Flying in fog
An insidious danger is posed by common atmospheric conditions. What to do when forward visibility is gone.
Extremely thick radiation fog fills the river valleys of West Virginia early on an August morning. Mixing of the fog layer is evident in the cumulus-style undulations in the fog tops. Any valley airport in this region would have had near zero visibility until at least an hour or two after sunrise.
In the tropics, this may only be a few degrees, while in arid climates it may be 30 or 40 degrees. In regions that experience a distinct rainy season, that season will also be when fog occurrence is at its peak. Conversely, distinct dry seasons are also times when fog is largely absent.
When deciding whether or not your airport may be affected by fog, it is important to pay close attention to the temperature and dew point in the area (especially at the airport). If they are close, fog is a possibility that will be made more likely if the skies are cloud-free.
At airports near rivers, lakes or swamps, pay attention also to the larger-scale movement of air. Look at the temperature and dew point upwind of the location. A cold, humid air mass moving over the region could set up steam fogs.
Likewise, if your region is snow-covered, a warmer, humid air mass could generate a thick advection fog.
Lastly, look at the direction and strength of the surface winds. Moderate and strong winds inhibit fogs, but light winds can promote them, especially if they are blowing humid air onshore or upslope. Calm winds do not usually support fog. To thicken from the surface, fog requires at least a little mixing, which isn't supplied in a dead calm.
If fog is present or is forecast, expect that you will have to deal with it. Many airports are in low-lying or coastal areas that are prone to fog. From above, all but the thickest fogs are largely transparent.
While it is more noticeable during daytime hours due to sunlight reflecting off the fog top, the fog will also create a haziness to surface features, with muted colors and reduced depth perception. At night, lights will appear fuzzier and fainter or more distant. If things do not look crisp, assume there is some reduction in visibility.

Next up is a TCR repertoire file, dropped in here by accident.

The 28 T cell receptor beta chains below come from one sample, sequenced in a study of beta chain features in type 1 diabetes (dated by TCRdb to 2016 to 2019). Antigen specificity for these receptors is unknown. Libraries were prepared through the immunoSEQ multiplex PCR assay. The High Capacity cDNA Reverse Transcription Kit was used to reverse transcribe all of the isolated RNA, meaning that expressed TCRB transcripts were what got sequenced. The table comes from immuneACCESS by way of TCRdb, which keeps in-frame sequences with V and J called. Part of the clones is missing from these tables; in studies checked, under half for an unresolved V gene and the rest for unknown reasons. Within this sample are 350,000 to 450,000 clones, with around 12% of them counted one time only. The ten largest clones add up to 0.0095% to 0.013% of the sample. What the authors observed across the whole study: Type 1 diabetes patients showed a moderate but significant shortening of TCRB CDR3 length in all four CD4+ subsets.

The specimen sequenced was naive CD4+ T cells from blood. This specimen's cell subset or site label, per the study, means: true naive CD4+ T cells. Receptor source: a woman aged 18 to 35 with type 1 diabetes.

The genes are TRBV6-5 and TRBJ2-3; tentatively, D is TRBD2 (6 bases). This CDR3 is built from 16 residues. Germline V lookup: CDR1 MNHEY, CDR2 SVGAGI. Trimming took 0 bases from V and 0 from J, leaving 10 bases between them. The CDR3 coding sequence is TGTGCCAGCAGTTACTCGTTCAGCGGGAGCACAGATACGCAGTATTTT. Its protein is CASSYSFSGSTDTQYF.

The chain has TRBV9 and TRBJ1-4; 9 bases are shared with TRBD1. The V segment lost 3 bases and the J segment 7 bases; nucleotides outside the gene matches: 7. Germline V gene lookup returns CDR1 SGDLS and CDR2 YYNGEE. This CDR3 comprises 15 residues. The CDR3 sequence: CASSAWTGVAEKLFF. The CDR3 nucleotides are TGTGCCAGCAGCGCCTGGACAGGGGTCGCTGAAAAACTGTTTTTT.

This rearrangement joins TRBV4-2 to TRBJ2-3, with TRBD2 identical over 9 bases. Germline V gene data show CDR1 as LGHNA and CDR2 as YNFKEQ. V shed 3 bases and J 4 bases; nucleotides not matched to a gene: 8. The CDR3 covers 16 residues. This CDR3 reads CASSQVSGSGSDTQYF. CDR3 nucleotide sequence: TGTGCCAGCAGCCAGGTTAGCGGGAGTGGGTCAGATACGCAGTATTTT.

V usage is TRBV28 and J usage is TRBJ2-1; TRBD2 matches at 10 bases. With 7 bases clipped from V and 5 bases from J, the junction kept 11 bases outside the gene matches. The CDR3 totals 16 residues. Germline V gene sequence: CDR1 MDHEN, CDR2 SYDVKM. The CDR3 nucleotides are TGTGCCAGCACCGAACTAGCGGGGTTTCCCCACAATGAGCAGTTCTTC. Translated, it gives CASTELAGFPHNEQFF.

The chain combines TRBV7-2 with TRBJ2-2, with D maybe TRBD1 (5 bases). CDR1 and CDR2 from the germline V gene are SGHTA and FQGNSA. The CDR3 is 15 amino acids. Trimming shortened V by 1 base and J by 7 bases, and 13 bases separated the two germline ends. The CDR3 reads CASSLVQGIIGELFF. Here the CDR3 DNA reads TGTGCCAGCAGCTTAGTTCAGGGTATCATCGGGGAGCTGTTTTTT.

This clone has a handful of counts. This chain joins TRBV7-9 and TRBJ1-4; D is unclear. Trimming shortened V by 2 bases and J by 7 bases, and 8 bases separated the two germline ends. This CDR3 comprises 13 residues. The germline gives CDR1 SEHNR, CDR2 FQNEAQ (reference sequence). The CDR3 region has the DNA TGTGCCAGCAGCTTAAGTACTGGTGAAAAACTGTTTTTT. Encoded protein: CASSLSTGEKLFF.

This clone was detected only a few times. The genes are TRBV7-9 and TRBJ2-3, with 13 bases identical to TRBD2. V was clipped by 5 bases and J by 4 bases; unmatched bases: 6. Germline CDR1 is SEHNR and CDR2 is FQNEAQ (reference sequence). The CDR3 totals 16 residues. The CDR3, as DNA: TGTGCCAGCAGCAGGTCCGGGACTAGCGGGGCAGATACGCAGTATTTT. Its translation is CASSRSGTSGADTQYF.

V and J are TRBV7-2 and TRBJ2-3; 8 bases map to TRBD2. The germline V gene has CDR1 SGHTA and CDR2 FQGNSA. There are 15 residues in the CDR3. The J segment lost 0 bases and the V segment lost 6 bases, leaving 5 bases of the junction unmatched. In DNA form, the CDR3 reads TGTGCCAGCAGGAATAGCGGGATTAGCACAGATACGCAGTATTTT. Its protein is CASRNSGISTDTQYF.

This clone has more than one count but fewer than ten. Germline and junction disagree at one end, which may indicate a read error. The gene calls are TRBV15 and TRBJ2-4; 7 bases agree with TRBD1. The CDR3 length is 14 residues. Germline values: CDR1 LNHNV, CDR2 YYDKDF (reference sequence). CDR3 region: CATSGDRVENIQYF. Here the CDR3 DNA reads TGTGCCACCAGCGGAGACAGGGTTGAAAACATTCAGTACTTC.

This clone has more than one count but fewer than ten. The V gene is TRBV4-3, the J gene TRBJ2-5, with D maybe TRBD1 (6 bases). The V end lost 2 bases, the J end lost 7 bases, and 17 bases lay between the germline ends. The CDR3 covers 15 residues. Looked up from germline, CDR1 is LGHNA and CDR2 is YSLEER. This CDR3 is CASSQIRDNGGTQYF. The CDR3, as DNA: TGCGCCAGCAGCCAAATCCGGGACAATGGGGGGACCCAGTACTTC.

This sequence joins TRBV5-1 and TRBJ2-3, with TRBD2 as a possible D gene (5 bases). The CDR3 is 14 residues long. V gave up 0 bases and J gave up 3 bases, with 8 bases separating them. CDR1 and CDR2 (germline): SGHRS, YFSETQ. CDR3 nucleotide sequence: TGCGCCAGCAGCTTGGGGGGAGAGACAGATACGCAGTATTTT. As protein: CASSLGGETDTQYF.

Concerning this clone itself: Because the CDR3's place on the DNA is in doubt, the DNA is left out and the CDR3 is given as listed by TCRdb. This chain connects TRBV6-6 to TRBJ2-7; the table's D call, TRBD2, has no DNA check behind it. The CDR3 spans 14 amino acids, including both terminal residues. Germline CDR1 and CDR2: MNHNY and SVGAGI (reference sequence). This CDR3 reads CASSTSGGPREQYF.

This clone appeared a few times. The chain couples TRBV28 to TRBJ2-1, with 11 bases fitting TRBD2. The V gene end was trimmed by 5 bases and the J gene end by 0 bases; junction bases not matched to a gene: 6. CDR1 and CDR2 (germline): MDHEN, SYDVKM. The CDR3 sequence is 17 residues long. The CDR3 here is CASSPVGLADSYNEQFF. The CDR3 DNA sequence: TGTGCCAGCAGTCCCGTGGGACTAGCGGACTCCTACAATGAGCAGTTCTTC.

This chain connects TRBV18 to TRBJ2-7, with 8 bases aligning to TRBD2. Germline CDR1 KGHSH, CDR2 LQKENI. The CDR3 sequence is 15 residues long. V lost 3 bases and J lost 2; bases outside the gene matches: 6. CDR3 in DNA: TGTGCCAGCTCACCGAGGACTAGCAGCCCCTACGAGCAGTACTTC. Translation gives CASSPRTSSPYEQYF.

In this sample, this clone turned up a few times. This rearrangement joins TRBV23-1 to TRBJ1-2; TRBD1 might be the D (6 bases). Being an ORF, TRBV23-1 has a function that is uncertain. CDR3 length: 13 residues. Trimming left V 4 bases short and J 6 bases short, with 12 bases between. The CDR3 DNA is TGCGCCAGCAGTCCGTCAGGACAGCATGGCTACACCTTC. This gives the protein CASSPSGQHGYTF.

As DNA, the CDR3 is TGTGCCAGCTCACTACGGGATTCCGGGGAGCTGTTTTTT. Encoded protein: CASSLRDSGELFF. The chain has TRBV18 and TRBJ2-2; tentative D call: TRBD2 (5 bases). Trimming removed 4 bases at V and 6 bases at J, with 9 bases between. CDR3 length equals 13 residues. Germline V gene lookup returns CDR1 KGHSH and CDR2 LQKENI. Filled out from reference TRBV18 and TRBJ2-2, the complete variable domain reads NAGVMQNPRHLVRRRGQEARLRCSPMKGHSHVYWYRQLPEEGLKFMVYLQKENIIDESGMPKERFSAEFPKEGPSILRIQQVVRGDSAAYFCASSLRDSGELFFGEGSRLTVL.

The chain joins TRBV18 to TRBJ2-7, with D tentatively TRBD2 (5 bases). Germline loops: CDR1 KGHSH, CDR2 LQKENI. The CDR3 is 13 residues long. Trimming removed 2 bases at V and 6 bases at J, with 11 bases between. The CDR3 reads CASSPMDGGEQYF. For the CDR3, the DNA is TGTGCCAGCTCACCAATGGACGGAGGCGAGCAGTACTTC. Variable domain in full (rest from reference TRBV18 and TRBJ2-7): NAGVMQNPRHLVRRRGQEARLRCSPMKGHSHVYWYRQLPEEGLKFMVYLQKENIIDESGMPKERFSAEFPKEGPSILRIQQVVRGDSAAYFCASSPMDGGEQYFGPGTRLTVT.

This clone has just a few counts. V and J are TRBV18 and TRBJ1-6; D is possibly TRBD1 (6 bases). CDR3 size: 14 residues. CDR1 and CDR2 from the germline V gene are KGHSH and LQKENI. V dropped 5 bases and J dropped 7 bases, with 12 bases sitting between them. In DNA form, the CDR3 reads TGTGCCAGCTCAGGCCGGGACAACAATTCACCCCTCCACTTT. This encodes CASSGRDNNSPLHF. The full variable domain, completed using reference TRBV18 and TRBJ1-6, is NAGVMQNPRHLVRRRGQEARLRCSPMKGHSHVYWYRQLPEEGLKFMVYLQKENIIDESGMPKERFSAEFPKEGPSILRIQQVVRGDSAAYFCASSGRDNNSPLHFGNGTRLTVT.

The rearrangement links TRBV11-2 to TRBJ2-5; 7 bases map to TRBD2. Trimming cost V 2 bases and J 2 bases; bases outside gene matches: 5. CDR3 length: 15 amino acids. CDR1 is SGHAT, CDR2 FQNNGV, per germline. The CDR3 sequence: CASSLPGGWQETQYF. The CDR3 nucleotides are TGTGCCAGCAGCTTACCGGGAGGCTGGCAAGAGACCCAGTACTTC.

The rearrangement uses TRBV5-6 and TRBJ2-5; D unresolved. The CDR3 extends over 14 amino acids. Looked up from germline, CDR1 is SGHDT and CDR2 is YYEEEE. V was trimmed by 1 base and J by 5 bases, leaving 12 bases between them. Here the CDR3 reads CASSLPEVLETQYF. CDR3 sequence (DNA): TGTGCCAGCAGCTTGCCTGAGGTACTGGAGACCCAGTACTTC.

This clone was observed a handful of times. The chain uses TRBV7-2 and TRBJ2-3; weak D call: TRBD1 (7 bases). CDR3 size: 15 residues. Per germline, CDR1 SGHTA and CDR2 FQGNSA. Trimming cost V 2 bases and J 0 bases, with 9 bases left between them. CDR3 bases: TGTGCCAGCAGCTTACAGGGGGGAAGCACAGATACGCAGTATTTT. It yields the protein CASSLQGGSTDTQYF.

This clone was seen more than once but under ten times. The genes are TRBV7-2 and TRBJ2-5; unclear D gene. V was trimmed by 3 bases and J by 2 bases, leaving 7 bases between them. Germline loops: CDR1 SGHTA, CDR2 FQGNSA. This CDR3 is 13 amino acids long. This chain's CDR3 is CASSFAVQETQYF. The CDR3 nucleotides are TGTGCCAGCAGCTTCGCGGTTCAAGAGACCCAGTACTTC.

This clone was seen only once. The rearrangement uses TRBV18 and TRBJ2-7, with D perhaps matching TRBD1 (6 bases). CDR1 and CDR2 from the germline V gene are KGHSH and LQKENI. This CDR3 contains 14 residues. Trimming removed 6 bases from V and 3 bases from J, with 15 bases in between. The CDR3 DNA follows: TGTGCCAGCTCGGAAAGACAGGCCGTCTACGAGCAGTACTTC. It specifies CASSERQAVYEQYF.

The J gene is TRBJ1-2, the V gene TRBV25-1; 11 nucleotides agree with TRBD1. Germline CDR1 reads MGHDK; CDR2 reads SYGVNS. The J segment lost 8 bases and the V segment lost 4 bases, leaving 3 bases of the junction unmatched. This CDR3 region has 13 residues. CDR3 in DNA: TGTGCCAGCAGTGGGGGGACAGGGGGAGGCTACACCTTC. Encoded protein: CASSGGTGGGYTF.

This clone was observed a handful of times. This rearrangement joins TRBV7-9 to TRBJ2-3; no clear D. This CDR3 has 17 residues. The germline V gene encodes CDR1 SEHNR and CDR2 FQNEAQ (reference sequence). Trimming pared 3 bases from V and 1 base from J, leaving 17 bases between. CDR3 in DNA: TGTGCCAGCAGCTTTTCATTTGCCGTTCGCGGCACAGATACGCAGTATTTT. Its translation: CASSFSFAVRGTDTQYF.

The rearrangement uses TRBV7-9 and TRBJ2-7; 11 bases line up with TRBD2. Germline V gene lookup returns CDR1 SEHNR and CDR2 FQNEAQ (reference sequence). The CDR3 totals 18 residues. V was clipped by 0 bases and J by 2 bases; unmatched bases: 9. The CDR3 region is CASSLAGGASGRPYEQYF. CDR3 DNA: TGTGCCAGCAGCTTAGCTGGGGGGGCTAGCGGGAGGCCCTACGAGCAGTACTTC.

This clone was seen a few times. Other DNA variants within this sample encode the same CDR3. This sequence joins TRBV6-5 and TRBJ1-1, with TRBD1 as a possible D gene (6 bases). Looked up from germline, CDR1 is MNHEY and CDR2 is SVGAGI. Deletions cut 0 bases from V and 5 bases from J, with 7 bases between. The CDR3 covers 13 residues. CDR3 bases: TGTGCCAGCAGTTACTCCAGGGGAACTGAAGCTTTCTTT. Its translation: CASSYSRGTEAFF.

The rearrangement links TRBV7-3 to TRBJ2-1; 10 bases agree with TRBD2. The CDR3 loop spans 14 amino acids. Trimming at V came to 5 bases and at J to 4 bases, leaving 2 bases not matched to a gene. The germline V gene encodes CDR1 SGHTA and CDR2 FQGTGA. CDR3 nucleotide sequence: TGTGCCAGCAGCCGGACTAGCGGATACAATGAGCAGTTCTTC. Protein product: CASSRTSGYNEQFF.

The real problem with fog is that even a thin fog can reduce slant and horizontal visibility to near zero. The second you enter the fog layer you stand a good chance of losing any visual reference to the surface, even if you had it at a higher altitude.
If you lose sight of the runway at those altitudes, the only prudent course of action is a go-around—not waiting to see if the runway reappears at a lower altitude. Even if you make it to the ground safely, there remains the question of whether you will be able to see far enough down the runway to avoid another aircraft that is inadvertently crossing the runway at midfield.
Similarly, even if all the taxiways are shrouded in fog, a pilot on the tarmac might look up into a clear sky. It is tempting then to try a takeoff and quickly clear the 50 or 100 ft of fog at the surface, but you don't know if any other pilots are thinking the same thing, and if so, where they are.
The worst aircraft disaster on record occurred when a departing Boeing 747-200 collided with a back-taxiing 747-100 in heavy fog at TFN (Los Rodeos, Tenerife, Canary Islands, Spain) in 1977, killing 583 people.
Some aircraft are equipped to land in fog, and taking off in low visibility is not necessarily prohibited. Rather, a pilot must evaluate the potential dangers of continuing on in such low visibility so close to or on the ground. When operating in fog, you are operating the same as if you were in a cloud—because you are. You will have trouble seeing other aircraft and they will have trouble seeing you.
You also have the potential to lose visual reference to runways and taxiways without much warning, and you have no guarantee that other pilots are where they (or the controllers) say they are—they may in fact be lost in the fog.
An understanding of the nature of fog, coupled with a good briefing and assessment of the weather conditions should give you a handle on whether any fog is likely to linger and thicken—or whether you can expect a clear takeoff after going back into the FBO for another cup of coffee. As always, if you do encounter fog, please file a Pirep so those coming after you will know what to expect.
Karsten Shein is a climatologist with the National Climatic Data Center in Asheville NC. He formerly served as an assistant professor at Shippensburg University. Shein holds a commercial license with instrument rating.